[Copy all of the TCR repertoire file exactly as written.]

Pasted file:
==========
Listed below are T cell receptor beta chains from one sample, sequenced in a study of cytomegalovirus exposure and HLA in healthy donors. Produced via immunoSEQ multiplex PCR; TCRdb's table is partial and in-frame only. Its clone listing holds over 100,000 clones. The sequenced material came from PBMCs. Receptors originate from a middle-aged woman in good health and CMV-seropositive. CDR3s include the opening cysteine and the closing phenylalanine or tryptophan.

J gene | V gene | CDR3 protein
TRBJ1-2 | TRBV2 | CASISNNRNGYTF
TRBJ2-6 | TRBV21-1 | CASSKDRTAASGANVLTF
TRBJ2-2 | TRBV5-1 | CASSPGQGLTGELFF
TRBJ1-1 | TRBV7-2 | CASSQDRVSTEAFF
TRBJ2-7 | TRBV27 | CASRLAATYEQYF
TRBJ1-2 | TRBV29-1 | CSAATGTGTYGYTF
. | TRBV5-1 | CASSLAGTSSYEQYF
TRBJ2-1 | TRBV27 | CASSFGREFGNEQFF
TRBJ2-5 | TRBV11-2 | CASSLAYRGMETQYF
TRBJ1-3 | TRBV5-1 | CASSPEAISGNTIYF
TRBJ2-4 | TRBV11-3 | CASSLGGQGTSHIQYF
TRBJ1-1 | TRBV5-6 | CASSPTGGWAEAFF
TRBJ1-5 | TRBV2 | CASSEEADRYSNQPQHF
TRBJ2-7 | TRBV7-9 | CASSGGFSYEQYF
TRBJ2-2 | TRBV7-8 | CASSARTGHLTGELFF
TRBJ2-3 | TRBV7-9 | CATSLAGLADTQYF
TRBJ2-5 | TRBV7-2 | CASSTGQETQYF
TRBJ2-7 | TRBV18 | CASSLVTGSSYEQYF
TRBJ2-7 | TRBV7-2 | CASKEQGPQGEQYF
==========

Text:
Listed below are T cell receptor beta chains from one sample, sequenced in a study of cytomegalovirus exposure and HLA in healthy donors. Produced via immunoSEQ multiplex PCR; TCRdb's table is partial and in-frame only. Its clone listing holds over 100,000 clones. The sequenced material came from PBMCs. Receptors originate from a middle-aged woman in good health and CMV-seropositive. CDR3s include the opening cysteine and the closing phenylalanine or tryptophan.

J gene | V gene | CDR3 protein
TRBJ1-2 | TRBV2 | CASISNNRNGYTF
TRBJ2-6 | TRBV21-1 | CASSKDRTAASGANVLTF
TRBJ2-2 | TRBV5-1 | CASSPGQGLTGELFF
TRBJ1-1 | TRBV7-2 | CASSQDRVSTEAFF
TRBJ2-7 | TRBV27 | CASRLAATYEQYF
TRBJ1-2 | TRBV29-1 | CSAATGTGTYGYTF
. | TRBV5-1 | CASSLAGTSSYEQYF
TRBJ2-1 | TRBV27 | CASSFGREFGNEQFF
TRBJ2-5 | TRBV11-2 | CASSLAYRGMETQYF
TRBJ1-3 | TRBV5-1 | CASSPEAISGNTIYF
TRBJ2-4 | TRBV11-3 | CASSLGGQGTSHIQYF
TRBJ1-1 | TRBV5-6 | CASSPTGGWAEAFF
TRBJ1-5 | TRBV2 | CASSEEADRYSNQPQHF
TRBJ2-7 | TRBV7-9 | CASSGGFSYEQYF
TRBJ2-2 | TRBV7-8 | CASSARTGHLTGELFF
TRBJ2-3 | TRBV7-9 | CATSLAGLADTQYF
TRBJ2-5 | TRBV7-2 | CASSTGQETQYF
TRBJ2-7 | TRBV18 | CASSLVTGSSYEQYF
TRBJ2-7 | TRBV7-2 | CASKEQGPQGEQYF